Two young men from the Bay Area arrested on suspicion of killing police officer in Rome

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ROME (AP) -- Italian police said Saturday that two young men from the Bay Area have confessed in the fatal stabbing of an Italian paramilitary policeman who was investigating the theft of a bag.

In a statement, Carabinieri officers investigating the death early Friday of Officer Mario Cerciello Rega, 35, said the American men were detained for alleged murder and attempted extortion after being questioned overnight. They were taken to a Rome jail as the investigation continues. While Italian authorities have not released their names, news sources including the New York and Los Angeles Times have identified the suspects, as Finnegan Lee Elder, 19, and Gabriel Christian Natale Hjorth, 18 or 19, both from San Francisco.

The two American tourists had snatched the bag of a drug dealer in Rome after the man apparently gave them "a different substance" instead of cocaine, according to an Italian investigator who spoke on condition of anonymity since the probe was ongoing.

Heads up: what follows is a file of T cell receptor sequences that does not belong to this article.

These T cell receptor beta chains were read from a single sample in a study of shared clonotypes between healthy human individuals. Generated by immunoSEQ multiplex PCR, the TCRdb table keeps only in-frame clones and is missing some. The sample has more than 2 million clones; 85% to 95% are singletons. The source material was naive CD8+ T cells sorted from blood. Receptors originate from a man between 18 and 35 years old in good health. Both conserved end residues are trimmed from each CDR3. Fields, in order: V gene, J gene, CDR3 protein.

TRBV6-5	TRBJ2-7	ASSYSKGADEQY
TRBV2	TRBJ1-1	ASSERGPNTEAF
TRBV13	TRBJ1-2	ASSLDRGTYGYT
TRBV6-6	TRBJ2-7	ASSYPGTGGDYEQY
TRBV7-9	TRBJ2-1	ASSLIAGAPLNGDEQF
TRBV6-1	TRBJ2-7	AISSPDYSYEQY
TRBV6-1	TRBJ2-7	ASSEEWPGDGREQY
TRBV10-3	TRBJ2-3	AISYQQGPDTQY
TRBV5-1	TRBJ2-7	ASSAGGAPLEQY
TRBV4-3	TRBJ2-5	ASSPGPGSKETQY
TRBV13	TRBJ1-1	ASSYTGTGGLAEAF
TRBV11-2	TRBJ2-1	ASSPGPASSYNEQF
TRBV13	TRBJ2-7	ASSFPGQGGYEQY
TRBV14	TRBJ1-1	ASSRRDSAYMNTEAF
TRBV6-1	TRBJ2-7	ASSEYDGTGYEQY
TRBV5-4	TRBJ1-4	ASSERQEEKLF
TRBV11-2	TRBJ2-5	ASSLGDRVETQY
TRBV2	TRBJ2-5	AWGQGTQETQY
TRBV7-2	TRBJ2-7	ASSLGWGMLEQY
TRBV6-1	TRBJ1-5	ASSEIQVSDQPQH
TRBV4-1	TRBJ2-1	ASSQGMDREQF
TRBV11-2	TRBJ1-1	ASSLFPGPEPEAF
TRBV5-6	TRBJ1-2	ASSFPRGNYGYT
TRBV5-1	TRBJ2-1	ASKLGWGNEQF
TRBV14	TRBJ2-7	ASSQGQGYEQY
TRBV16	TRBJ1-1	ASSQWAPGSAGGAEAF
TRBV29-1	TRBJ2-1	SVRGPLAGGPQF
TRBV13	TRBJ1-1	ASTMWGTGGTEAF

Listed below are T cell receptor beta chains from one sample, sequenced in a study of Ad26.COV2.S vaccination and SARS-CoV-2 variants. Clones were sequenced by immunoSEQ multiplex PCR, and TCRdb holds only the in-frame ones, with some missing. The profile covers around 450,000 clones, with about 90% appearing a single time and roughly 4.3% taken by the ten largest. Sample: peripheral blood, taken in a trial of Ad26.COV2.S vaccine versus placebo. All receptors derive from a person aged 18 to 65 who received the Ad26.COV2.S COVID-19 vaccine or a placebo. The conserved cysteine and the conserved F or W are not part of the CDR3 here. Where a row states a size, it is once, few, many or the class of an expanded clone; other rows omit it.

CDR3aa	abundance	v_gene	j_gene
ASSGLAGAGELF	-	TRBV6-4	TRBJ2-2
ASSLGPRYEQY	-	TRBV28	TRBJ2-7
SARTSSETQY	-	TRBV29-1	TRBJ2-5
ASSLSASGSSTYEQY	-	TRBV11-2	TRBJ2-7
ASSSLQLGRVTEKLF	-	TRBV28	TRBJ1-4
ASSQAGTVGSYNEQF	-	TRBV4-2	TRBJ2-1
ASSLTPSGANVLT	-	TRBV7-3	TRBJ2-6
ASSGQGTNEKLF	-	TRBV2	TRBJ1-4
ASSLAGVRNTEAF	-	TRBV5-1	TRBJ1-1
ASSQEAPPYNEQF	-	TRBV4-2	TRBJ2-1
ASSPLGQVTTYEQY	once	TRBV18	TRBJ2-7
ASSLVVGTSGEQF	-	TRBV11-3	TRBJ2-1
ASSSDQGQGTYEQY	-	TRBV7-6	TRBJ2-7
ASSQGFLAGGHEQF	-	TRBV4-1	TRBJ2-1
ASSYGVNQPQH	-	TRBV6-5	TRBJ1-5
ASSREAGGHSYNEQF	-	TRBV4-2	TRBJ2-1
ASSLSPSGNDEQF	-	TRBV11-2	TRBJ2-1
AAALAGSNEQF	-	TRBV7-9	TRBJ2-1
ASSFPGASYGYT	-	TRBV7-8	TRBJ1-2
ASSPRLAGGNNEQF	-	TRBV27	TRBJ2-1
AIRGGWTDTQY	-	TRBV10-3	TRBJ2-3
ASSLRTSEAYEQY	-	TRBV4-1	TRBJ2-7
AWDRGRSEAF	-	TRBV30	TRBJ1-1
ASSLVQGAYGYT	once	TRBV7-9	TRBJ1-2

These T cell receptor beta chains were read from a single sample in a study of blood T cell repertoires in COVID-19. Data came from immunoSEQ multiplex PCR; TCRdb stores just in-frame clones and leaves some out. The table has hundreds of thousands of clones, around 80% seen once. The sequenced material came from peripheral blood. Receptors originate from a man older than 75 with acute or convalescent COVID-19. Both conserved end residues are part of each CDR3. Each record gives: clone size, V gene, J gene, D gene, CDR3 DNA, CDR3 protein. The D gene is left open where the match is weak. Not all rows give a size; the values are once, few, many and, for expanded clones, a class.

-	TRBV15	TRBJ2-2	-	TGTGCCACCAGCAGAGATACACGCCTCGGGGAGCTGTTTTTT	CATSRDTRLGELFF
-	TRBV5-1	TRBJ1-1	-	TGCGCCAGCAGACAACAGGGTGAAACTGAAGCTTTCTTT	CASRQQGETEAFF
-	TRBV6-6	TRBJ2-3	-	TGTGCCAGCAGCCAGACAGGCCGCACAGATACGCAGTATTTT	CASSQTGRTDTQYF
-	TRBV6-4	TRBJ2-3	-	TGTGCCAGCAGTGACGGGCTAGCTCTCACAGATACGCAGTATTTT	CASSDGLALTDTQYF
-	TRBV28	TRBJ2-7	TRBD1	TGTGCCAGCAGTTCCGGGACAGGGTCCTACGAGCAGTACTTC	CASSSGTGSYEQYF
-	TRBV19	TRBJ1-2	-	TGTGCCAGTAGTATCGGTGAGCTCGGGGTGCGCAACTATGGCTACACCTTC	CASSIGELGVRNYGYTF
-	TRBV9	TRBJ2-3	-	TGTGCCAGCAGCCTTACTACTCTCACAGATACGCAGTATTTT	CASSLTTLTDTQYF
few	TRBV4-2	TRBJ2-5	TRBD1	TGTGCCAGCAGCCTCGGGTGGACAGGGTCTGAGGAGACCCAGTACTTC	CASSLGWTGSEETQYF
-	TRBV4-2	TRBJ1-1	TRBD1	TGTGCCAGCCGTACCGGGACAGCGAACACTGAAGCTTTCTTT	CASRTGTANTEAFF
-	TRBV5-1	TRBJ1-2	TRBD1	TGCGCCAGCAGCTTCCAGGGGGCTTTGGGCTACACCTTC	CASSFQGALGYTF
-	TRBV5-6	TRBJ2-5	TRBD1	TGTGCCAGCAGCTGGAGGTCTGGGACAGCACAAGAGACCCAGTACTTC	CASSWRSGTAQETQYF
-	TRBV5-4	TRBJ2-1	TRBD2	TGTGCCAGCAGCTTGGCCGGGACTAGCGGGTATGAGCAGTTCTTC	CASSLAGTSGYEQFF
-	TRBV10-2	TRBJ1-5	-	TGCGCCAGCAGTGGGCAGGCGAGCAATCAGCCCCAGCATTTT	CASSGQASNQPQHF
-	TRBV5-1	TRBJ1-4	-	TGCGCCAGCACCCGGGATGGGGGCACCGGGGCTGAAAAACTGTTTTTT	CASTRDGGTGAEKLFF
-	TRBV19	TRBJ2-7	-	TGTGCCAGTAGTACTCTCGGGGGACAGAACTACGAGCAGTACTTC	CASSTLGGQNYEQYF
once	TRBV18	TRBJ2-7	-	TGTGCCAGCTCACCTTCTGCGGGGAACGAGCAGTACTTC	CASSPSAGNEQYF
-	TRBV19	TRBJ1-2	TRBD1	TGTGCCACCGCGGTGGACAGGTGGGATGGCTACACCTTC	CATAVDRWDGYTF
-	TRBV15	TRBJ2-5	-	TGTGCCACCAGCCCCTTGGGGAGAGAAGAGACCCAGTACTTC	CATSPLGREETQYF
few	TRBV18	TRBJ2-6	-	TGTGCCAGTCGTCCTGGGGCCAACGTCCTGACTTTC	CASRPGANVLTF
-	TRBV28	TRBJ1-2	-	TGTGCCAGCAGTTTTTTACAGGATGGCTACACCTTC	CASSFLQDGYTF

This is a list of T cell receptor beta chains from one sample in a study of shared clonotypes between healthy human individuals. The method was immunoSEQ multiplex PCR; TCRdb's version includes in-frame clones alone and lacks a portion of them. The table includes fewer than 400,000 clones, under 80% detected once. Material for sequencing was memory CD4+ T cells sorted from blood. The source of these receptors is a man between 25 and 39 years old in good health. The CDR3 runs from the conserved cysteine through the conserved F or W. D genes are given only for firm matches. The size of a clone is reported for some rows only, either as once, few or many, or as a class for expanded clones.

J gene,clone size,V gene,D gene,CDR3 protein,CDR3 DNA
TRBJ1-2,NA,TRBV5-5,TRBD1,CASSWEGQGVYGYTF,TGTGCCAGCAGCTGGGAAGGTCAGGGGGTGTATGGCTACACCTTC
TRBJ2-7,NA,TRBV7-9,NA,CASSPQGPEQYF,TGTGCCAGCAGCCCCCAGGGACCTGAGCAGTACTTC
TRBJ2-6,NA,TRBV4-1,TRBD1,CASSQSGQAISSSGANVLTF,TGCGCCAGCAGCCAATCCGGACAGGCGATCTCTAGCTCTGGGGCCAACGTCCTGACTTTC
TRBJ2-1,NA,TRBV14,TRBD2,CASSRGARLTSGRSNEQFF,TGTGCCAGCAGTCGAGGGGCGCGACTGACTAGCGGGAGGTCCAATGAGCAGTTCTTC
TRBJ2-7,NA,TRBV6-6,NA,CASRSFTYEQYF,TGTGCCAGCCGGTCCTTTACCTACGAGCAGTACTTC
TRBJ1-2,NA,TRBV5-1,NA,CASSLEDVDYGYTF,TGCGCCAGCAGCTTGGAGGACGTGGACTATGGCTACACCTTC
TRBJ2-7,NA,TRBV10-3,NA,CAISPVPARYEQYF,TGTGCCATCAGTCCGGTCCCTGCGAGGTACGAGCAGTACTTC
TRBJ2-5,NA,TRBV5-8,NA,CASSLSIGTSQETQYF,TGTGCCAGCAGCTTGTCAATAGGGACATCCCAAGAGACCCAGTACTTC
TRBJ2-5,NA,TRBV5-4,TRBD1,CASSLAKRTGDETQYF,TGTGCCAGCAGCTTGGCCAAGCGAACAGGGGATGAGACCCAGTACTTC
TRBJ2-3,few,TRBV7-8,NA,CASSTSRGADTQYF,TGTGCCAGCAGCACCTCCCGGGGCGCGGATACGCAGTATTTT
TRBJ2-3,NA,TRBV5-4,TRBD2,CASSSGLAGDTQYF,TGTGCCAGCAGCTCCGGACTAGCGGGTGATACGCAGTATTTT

The Carabinieri said the Americans demanded a 100-euro ($112) ransom and a gram of cocaine to return the bag. The alleged dealer called police, saying he had arranged a meeting with the thieves to get his bag and cellphone back. Police says there was a scuffle at the rendezvous site and the policeman was stabbed eight times, dying shortly afterward in the hospital. 

The Carabinieri said video surveillance cameras and witnesses allowed them to quickly identify the two Americans and find them in a hotel near the scene of the slaying. Police said the two Americans were "ready to leave" Italy when they were found.

In a search of their hotel room, the Carabinieri said they found a long knife, possibly the one used to attack Cerciello Rega. Police said the knife had been hidden behind a panel in the room's ceiling. Police also said they found clothes the two apparently were wearing during the attack.

The Carabinieri statement said the two Americans admitted responsibility after being questioned by prosecutors and faced with "hard evidence."

It was not known if the Americans had an Italian lawyer.

Carabinieri Lt. Col. Orazio Ianniello said Saturday the suspects weren't being immediately named because they have no criminal records.